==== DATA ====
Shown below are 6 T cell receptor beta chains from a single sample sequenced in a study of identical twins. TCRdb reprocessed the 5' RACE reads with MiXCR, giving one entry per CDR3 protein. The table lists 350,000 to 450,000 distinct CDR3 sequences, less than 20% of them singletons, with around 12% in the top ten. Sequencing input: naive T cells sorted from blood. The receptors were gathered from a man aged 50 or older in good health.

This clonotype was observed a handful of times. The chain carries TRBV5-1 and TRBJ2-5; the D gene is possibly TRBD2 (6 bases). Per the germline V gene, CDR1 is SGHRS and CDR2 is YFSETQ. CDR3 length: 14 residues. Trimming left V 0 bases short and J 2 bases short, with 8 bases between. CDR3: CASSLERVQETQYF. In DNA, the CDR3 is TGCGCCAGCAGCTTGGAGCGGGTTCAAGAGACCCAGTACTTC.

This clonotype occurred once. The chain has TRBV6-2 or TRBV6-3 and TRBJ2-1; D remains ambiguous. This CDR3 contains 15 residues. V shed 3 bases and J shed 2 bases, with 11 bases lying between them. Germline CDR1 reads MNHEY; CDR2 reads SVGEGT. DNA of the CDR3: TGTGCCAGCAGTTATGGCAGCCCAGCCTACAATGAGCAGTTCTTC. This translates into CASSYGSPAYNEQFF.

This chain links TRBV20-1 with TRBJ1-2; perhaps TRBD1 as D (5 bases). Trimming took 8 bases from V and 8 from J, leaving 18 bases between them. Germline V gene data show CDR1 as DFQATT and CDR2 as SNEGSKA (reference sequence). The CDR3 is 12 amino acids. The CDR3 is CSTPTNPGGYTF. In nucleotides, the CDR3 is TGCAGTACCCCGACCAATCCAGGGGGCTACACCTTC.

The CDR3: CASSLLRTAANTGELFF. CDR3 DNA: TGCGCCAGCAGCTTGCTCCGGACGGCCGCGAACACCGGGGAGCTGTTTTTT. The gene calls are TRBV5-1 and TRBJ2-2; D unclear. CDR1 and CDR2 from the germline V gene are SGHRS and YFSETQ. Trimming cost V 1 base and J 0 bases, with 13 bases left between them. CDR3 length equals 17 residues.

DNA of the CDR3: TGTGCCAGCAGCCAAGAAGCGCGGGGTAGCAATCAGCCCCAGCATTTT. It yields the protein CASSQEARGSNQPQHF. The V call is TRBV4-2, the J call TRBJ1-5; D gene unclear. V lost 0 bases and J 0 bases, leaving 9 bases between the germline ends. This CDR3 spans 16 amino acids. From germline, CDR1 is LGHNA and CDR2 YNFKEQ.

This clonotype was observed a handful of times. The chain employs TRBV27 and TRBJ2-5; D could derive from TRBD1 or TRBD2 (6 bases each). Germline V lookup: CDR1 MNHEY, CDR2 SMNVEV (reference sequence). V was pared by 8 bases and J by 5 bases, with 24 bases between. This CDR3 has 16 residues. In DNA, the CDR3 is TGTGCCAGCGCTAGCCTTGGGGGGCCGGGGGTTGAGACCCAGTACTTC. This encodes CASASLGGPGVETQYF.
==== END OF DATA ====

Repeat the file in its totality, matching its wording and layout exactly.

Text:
Shown below are 6 T cell receptor beta chains from a single sample sequenced in a study of identical twins. TCRdb reprocessed the 5' RACE reads with MiXCR, giving one entry per CDR3 protein. The table lists 350,000 to 450,000 distinct CDR3 sequences, less than 20% of them singletons, with around 12% in the top ten. Sequencing input: naive T cells sorted from blood. The receptors were gathered from a man aged 50 or older in good health.

This clonotype was observed a handful of times. The chain carries TRBV5-1 and TRBJ2-5; the D gene is possibly TRBD2 (6 bases). Per the germline V gene, CDR1 is SGHRS and CDR2 is YFSETQ. CDR3 length: 14 residues. Trimming left V 0 bases short and J 2 bases short, with 8 bases between. CDR3: CASSLERVQETQYF. In DNA, the CDR3 is TGCGCCAGCAGCTTGGAGCGGGTTCAAGAGACCCAGTACTTC.

This clonotype occurred once. The chain has TRBV6-2 or TRBV6-3 and TRBJ2-1; D remains ambiguous. This CDR3 contains 15 residues. V shed 3 bases and J shed 2 bases, with 11 bases lying between them. Germline CDR1 reads MNHEY; CDR2 reads SVGEGT. DNA of the CDR3: TGTGCCAGCAGTTATGGCAGCCCAGCCTACAATGAGCAGTTCTTC. This translates into CASSYGSPAYNEQFF.

This chain links TRBV20-1 with TRBJ1-2; perhaps TRBD1 as D (5 bases). Trimming took 8 bases from V and 8 from J, leaving 18 bases between them. Germline V gene data show CDR1 as DFQATT and CDR2 as SNEGSKA (reference sequence). The CDR3 is 12 amino acids. The CDR3 is CSTPTNPGGYTF. In nucleotides, the CDR3 is TGCAGTACCCCGACCAATCCAGGGGGCTACACCTTC.

The CDR3: CASSLLRTAANTGELFF. CDR3 DNA: TGCGCCAGCAGCTTGCTCCGGACGGCCGCGAACACCGGGGAGCTGTTTTTT. The gene calls are TRBV5-1 and TRBJ2-2; D unclear. CDR1 and CDR2 from the germline V gene are SGHRS and YFSETQ. Trimming cost V 1 base and J 0 bases, with 13 bases left between them. CDR3 length equals 17 residues.

DNA of the CDR3: TGTGCCAGCAGCCAAGAAGCGCGGGGTAGCAATCAGCCCCAGCATTTT. It yields the protein CASSQEARGSNQPQHF. The V call is TRBV4-2, the J call TRBJ1-5; D gene unclear. V lost 0 bases and J 0 bases, leaving 9 bases between the germline ends. This CDR3 spans 16 amino acids. From germline, CDR1 is LGHNA and CDR2 YNFKEQ.

This clonotype was observed a handful of times. The chain employs TRBV27 and TRBJ2-5; D could derive from TRBD1 or TRBD2 (6 bases each). Germline V lookup: CDR1 MNHEY, CDR2 SMNVEV (reference sequence). V was pared by 8 bases and J by 5 bases, with 24 bases between. This CDR3 has 16 residues. In DNA, the CDR3 is TGTGCCAGCGCTAGCCTTGGGGGGCCGGGGGTTGAGACCCAGTACTTC. This encodes CASASLGGPGVETQYF.